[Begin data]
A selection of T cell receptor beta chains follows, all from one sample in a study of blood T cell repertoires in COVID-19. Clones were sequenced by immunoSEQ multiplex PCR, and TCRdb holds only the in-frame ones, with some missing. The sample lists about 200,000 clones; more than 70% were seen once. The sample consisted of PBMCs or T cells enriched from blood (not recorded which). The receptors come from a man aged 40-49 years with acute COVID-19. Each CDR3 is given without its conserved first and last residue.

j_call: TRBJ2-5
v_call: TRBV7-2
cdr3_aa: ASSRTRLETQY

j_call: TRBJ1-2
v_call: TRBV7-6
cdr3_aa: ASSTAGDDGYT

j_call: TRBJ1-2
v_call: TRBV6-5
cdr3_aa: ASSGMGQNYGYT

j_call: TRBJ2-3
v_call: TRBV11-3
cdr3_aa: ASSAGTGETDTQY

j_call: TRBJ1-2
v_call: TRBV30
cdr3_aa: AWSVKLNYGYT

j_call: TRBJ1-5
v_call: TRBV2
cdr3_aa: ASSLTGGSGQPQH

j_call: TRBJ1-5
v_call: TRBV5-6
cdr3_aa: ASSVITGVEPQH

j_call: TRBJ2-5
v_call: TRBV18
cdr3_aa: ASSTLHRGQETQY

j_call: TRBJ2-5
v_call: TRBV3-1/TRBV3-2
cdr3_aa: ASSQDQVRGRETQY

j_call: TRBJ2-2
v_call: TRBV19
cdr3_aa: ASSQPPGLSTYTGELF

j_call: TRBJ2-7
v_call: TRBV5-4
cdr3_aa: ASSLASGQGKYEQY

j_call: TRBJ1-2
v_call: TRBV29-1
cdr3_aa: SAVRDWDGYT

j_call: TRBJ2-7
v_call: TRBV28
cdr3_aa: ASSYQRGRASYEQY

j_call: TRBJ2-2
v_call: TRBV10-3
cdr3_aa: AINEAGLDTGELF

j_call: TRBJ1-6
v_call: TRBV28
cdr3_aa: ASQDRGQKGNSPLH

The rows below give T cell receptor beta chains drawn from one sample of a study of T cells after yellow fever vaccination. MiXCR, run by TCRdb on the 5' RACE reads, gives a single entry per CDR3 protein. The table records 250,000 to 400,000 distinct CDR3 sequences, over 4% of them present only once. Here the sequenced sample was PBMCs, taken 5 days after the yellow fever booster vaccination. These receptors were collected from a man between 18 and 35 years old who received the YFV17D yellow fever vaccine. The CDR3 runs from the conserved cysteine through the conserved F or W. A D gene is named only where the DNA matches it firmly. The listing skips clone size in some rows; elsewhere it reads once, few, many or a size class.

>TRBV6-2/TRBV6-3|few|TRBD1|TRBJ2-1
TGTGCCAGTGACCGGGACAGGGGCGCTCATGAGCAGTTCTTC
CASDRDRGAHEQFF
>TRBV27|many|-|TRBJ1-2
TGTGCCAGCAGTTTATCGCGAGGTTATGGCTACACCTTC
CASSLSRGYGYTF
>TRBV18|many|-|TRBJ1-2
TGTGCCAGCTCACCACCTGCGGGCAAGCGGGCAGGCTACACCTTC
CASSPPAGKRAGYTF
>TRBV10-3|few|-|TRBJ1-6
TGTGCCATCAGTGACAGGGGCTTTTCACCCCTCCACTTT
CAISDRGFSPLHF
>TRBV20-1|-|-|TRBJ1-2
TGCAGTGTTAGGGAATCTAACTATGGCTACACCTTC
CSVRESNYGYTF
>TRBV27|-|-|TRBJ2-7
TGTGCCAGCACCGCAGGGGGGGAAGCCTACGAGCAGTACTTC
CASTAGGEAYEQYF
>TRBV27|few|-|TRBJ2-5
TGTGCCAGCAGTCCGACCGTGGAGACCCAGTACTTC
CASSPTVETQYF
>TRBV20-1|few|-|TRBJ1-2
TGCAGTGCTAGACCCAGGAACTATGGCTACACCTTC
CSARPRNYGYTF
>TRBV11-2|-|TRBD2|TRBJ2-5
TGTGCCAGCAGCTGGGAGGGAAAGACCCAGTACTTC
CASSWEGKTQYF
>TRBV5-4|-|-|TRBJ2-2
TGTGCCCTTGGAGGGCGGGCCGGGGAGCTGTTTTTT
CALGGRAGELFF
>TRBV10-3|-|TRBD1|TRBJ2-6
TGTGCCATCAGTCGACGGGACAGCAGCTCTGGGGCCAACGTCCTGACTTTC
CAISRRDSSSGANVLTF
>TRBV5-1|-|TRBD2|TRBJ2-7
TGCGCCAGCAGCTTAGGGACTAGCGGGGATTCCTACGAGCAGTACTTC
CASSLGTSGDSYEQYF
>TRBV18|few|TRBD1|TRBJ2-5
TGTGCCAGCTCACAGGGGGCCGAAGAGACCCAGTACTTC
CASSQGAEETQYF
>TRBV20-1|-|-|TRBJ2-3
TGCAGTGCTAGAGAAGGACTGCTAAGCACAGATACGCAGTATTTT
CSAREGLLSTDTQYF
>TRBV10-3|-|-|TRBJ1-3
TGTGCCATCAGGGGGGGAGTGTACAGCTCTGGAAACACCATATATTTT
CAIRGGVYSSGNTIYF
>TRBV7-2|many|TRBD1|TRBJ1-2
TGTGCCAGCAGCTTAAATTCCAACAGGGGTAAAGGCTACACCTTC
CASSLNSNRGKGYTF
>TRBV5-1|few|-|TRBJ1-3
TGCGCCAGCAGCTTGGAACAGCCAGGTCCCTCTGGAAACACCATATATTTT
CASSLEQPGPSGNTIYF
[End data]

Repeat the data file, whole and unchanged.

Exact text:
A selection of T cell receptor beta chains follows, all from one sample in a study of blood T cell repertoires in COVID-19. Clones were sequenced by immunoSEQ multiplex PCR, and TCRdb holds only the in-frame ones, with some missing. The sample lists about 200,000 clones; more than 70% were seen once. The sample consisted of PBMCs or T cells enriched from blood (not recorded which). The receptors come from a man aged 40-49 years with acute COVID-19. Each CDR3 is given without its conserved first and last residue.

j_call: TRBJ2-5
v_call: TRBV7-2
cdr3_aa: ASSRTRLETQY

j_call: TRBJ1-2
v_call: TRBV7-6
cdr3_aa: ASSTAGDDGYT

j_call: TRBJ1-2
v_call: TRBV6-5
cdr3_aa: ASSGMGQNYGYT

j_call: TRBJ2-3
v_call: TRBV11-3
cdr3_aa: ASSAGTGETDTQY

j_call: TRBJ1-2
v_call: TRBV30
cdr3_aa: AWSVKLNYGYT

j_call: TRBJ1-5
v_call: TRBV2
cdr3_aa: ASSLTGGSGQPQH

j_call: TRBJ1-5
v_call: TRBV5-6
cdr3_aa: ASSVITGVEPQH

j_call: TRBJ2-5
v_call: TRBV18
cdr3_aa: ASSTLHRGQETQY

j_call: TRBJ2-5
v_call: TRBV3-1/TRBV3-2
cdr3_aa: ASSQDQVRGRETQY

j_call: TRBJ2-2
v_call: TRBV19
cdr3_aa: ASSQPPGLSTYTGELF

j_call: TRBJ2-7
v_call: TRBV5-4
cdr3_aa: ASSLASGQGKYEQY

j_call: TRBJ1-2
v_call: TRBV29-1
cdr3_aa: SAVRDWDGYT

j_call: TRBJ2-7
v_call: TRBV28
cdr3_aa: ASSYQRGRASYEQY

j_call: TRBJ2-2
v_call: TRBV10-3
cdr3_aa: AINEAGLDTGELF

j_call: TRBJ1-6
v_call: TRBV28
cdr3_aa: ASQDRGQKGNSPLH

The rows below give T cell receptor beta chains drawn from one sample of a study of T cells after yellow fever vaccination. MiXCR, run by TCRdb on the 5' RACE reads, gives a single entry per CDR3 protein. The table records 250,000 to 400,000 distinct CDR3 sequences, over 4% of them present only once. Here the sequenced sample was PBMCs, taken 5 days after the yellow fever booster vaccination. These receptors were collected from a man between 18 and 35 years old who received the YFV17D yellow fever vaccine. The CDR3 runs from the conserved cysteine through the conserved F or W. A D gene is named only where the DNA matches it firmly. The listing skips clone size in some rows; elsewhere it reads once, few, many or a size class.

>TRBV6-2/TRBV6-3|few|TRBD1|TRBJ2-1
TGTGCCAGTGACCGGGACAGGGGCGCTCATGAGCAGTTCTTC
CASDRDRGAHEQFF
>TRBV27|many|-|TRBJ1-2
TGTGCCAGCAGTTTATCGCGAGGTTATGGCTACACCTTC
CASSLSRGYGYTF
>TRBV18|many|-|TRBJ1-2
TGTGCCAGCTCACCACCTGCGGGCAAGCGGGCAGGCTACACCTTC
CASSPPAGKRAGYTF
>TRBV10-3|few|-|TRBJ1-6
TGTGCCATCAGTGACAGGGGCTTTTCACCCCTCCACTTT
CAISDRGFSPLHF
>TRBV20-1|-|-|TRBJ1-2
TGCAGTGTTAGGGAATCTAACTATGGCTACACCTTC
CSVRESNYGYTF
>TRBV27|-|-|TRBJ2-7
TGTGCCAGCACCGCAGGGGGGGAAGCCTACGAGCAGTACTTC
CASTAGGEAYEQYF
>TRBV27|few|-|TRBJ2-5
TGTGCCAGCAGTCCGACCGTGGAGACCCAGTACTTC
CASSPTVETQYF
>TRBV20-1|few|-|TRBJ1-2
TGCAGTGCTAGACCCAGGAACTATGGCTACACCTTC
CSARPRNYGYTF
>TRBV11-2|-|TRBD2|TRBJ2-5
TGTGCCAGCAGCTGGGAGGGAAAGACCCAGTACTTC
CASSWEGKTQYF
>TRBV5-4|-|-|TRBJ2-2
TGTGCCCTTGGAGGGCGGGCCGGGGAGCTGTTTTTT
CALGGRAGELFF
>TRBV10-3|-|TRBD1|TRBJ2-6
TGTGCCATCAGTCGACGGGACAGCAGCTCTGGGGCCAACGTCCTGACTTTC
CAISRRDSSSGANVLTF
>TRBV5-1|-|TRBD2|TRBJ2-7
TGCGCCAGCAGCTTAGGGACTAGCGGGGATTCCTACGAGCAGTACTTC
CASSLGTSGDSYEQYF
>TRBV18|few|TRBD1|TRBJ2-5
TGTGCCAGCTCACAGGGGGCCGAAGAGACCCAGTACTTC
CASSQGAEETQYF
>TRBV20-1|-|-|TRBJ2-3
TGCAGTGCTAGAGAAGGACTGCTAAGCACAGATACGCAGTATTTT
CSAREGLLSTDTQYF
>TRBV10-3|-|-|TRBJ1-3
TGTGCCATCAGGGGGGGAGTGTACAGCTCTGGAAACACCATATATTTT
CAIRGGVYSSGNTIYF
>TRBV7-2|many|TRBD1|TRBJ1-2
TGTGCCAGCAGCTTAAATTCCAACAGGGGTAAAGGCTACACCTTC
CASSLNSNRGKGYTF
>TRBV5-1|few|-|TRBJ1-3
TGCGCCAGCAGCTTGGAACAGCCAGGTCCCTCTGGAAACACCATATATTTT
CASSLEQPGPSGNTIYF